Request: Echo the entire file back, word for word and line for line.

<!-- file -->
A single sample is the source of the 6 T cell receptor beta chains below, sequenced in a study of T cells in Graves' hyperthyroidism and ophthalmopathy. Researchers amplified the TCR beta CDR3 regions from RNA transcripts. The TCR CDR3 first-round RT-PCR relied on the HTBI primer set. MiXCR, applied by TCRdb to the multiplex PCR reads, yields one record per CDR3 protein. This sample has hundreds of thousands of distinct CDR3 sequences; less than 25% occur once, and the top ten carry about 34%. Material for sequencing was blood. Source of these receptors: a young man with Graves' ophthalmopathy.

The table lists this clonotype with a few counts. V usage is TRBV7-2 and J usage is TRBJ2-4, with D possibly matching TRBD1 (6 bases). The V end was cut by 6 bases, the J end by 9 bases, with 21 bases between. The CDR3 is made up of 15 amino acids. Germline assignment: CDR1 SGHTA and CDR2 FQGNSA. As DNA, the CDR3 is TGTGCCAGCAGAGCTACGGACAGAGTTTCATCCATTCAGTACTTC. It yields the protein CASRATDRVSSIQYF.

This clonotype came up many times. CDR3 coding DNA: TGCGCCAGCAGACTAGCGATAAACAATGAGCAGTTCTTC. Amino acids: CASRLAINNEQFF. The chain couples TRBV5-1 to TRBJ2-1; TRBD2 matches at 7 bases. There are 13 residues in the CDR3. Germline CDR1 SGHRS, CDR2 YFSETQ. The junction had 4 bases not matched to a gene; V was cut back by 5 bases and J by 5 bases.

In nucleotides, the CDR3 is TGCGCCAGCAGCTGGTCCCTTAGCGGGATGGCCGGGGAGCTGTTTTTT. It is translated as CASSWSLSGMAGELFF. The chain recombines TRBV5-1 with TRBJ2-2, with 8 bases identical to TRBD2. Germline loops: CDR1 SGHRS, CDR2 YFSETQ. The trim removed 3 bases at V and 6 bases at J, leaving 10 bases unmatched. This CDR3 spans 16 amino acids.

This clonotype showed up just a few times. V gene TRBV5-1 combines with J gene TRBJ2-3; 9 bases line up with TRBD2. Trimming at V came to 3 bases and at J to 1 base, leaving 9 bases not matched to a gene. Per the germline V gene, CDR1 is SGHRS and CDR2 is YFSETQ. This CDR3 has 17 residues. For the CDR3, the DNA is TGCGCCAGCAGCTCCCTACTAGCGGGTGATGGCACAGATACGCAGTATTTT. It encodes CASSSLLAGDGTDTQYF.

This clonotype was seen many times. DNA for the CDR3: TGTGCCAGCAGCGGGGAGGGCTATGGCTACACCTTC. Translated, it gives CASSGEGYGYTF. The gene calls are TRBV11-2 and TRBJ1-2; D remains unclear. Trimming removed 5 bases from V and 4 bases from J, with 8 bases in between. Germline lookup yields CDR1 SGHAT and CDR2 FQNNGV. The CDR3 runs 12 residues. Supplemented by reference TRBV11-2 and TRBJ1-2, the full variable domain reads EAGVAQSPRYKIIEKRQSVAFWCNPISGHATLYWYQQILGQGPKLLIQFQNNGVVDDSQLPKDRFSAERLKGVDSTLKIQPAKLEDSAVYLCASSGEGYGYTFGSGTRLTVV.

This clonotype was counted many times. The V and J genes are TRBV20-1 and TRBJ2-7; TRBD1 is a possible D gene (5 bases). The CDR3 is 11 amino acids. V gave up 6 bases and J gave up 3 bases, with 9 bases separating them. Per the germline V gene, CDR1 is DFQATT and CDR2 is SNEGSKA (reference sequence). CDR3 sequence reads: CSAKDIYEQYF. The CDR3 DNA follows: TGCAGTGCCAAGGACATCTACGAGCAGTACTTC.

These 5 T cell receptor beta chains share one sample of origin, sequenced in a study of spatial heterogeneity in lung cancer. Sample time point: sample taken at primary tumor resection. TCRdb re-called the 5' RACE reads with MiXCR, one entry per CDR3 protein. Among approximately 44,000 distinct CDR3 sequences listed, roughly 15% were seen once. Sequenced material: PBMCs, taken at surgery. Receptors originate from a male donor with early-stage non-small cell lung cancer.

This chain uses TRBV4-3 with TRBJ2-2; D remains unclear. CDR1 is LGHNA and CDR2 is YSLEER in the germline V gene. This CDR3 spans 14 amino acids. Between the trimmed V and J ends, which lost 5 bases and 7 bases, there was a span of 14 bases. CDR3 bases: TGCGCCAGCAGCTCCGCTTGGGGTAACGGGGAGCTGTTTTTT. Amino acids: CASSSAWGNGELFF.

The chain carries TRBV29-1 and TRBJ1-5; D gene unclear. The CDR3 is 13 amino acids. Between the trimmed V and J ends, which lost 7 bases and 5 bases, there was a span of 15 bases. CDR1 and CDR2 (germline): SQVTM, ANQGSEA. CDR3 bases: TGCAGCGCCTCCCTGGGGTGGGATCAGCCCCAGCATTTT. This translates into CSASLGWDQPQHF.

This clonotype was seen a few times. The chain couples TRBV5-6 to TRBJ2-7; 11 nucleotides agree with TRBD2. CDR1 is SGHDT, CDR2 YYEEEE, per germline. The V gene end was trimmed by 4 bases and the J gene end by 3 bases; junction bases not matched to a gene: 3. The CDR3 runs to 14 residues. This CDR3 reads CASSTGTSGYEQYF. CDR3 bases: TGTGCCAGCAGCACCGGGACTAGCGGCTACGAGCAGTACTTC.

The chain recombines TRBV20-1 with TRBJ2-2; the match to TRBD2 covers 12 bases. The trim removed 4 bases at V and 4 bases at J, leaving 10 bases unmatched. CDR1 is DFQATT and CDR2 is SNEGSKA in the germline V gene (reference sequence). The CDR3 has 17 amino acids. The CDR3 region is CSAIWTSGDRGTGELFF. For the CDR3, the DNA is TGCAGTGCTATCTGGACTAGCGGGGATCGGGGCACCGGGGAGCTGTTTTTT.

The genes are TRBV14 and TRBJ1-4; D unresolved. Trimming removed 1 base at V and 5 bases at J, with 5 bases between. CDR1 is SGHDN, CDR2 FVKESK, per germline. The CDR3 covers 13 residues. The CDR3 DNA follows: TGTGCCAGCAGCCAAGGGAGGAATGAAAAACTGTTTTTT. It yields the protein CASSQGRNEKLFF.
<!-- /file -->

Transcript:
A single sample is the source of the 6 T cell receptor beta chains below, sequenced in a study of T cells in Graves' hyperthyroidism and ophthalmopathy. Researchers amplified the TCR beta CDR3 regions from RNA transcripts. The TCR CDR3 first-round RT-PCR relied on the HTBI primer set. MiXCR, applied by TCRdb to the multiplex PCR reads, yields one record per CDR3 protein. This sample has hundreds of thousands of distinct CDR3 sequences; less than 25% occur once, and the top ten carry about 34%. Material for sequencing was blood. Source of these receptors: a young man with Graves' ophthalmopathy.

The table lists this clonotype with a few counts. V usage is TRBV7-2 and J usage is TRBJ2-4, with D possibly matching TRBD1 (6 bases). The V end was cut by 6 bases, the J end by 9 bases, with 21 bases between. The CDR3 is made up of 15 amino acids. Germline assignment: CDR1 SGHTA and CDR2 FQGNSA. As DNA, the CDR3 is TGTGCCAGCAGAGCTACGGACAGAGTTTCATCCATTCAGTACTTC. It yields the protein CASRATDRVSSIQYF.

This clonotype came up many times. CDR3 coding DNA: TGCGCCAGCAGACTAGCGATAAACAATGAGCAGTTCTTC. Amino acids: CASRLAINNEQFF. The chain couples TRBV5-1 to TRBJ2-1; TRBD2 matches at 7 bases. There are 13 residues in the CDR3. Germline CDR1 SGHRS, CDR2 YFSETQ. The junction had 4 bases not matched to a gene; V was cut back by 5 bases and J by 5 bases.

In nucleotides, the CDR3 is TGCGCCAGCAGCTGGTCCCTTAGCGGGATGGCCGGGGAGCTGTTTTTT. It is translated as CASSWSLSGMAGELFF. The chain recombines TRBV5-1 with TRBJ2-2, with 8 bases identical to TRBD2. Germline loops: CDR1 SGHRS, CDR2 YFSETQ. The trim removed 3 bases at V and 6 bases at J, leaving 10 bases unmatched. This CDR3 spans 16 amino acids.

This clonotype showed up just a few times. V gene TRBV5-1 combines with J gene TRBJ2-3; 9 bases line up with TRBD2. Trimming at V came to 3 bases and at J to 1 base, leaving 9 bases not matched to a gene. Per the germline V gene, CDR1 is SGHRS and CDR2 is YFSETQ. This CDR3 has 17 residues. For the CDR3, the DNA is TGCGCCAGCAGCTCCCTACTAGCGGGTGATGGCACAGATACGCAGTATTTT. It encodes CASSSLLAGDGTDTQYF.

This clonotype was seen many times. DNA for the CDR3: TGTGCCAGCAGCGGGGAGGGCTATGGCTACACCTTC. Translated, it gives CASSGEGYGYTF. The gene calls are TRBV11-2 and TRBJ1-2; D remains unclear. Trimming removed 5 bases from V and 4 bases from J, with 8 bases in between. Germline lookup yields CDR1 SGHAT and CDR2 FQNNGV. The CDR3 runs 12 residues. Supplemented by reference TRBV11-2 and TRBJ1-2, the full variable domain reads EAGVAQSPRYKIIEKRQSVAFWCNPISGHATLYWYQQILGQGPKLLIQFQNNGVVDDSQLPKDRFSAERLKGVDSTLKIQPAKLEDSAVYLCASSGEGYGYTFGSGTRLTVV.

This clonotype was counted many times. The V and J genes are TRBV20-1 and TRBJ2-7; TRBD1 is a possible D gene (5 bases). The CDR3 is 11 amino acids. V gave up 6 bases and J gave up 3 bases, with 9 bases separating them. Per the germline V gene, CDR1 is DFQATT and CDR2 is SNEGSKA (reference sequence). CDR3 sequence reads: CSAKDIYEQYF. The CDR3 DNA follows: TGCAGTGCCAAGGACATCTACGAGCAGTACTTC.

These 5 T cell receptor beta chains share one sample of origin, sequenced in a study of spatial heterogeneity in lung cancer. Sample time point: sample taken at primary tumor resection. TCRdb re-called the 5' RACE reads with MiXCR, one entry per CDR3 protein. Among approximately 44,000 distinct CDR3 sequences listed, roughly 15% were seen once. Sequenced material: PBMCs, taken at surgery. Receptors originate from a male donor with early-stage non-small cell lung cancer.

This chain uses TRBV4-3 with TRBJ2-2; D remains unclear. CDR1 is LGHNA and CDR2 is YSLEER in the germline V gene. This CDR3 spans 14 amino acids. Between the trimmed V and J ends, which lost 5 bases and 7 bases, there was a span of 14 bases. CDR3 bases: TGCGCCAGCAGCTCCGCTTGGGGTAACGGGGAGCTGTTTTTT. Amino acids: CASSSAWGNGELFF.

The chain carries TRBV29-1 and TRBJ1-5; D gene unclear. The CDR3 is 13 amino acids. Between the trimmed V and J ends, which lost 7 bases and 5 bases, there was a span of 15 bases. CDR1 and CDR2 (germline): SQVTM, ANQGSEA. CDR3 bases: TGCAGCGCCTCCCTGGGGTGGGATCAGCCCCAGCATTTT. This translates into CSASLGWDQPQHF.

This clonotype was seen a few times. The chain couples TRBV5-6 to TRBJ2-7; 11 nucleotides agree with TRBD2. CDR1 is SGHDT, CDR2 YYEEEE, per germline. The V gene end was trimmed by 4 bases and the J gene end by 3 bases; junction bases not matched to a gene: 3. The CDR3 runs to 14 residues. This CDR3 reads CASSTGTSGYEQYF. CDR3 bases: TGTGCCAGCAGCACCGGGACTAGCGGCTACGAGCAGTACTTC.

The chain recombines TRBV20-1 with TRBJ2-2; the match to TRBD2 covers 12 bases. The trim removed 4 bases at V and 4 bases at J, leaving 10 bases unmatched. CDR1 is DFQATT and CDR2 is SNEGSKA in the germline V gene (reference sequence). The CDR3 has 17 amino acids. The CDR3 region is CSAIWTSGDRGTGELFF. For the CDR3, the DNA is TGCAGTGCTATCTGGACTAGCGGGGATCGGGGCACCGGGGAGCTGTTTTTT.

The genes are TRBV14 and TRBJ1-4; D unresolved. Trimming removed 1 base at V and 5 bases at J, with 5 bases between. CDR1 is SGHDN, CDR2 FVKESK, per germline. The CDR3 covers 13 residues. The CDR3 DNA follows: TGTGCCAGCAGCCAAGGGAGGAATGAAAAACTGTTTTTT. It yields the protein CASSQGRNEKLFF.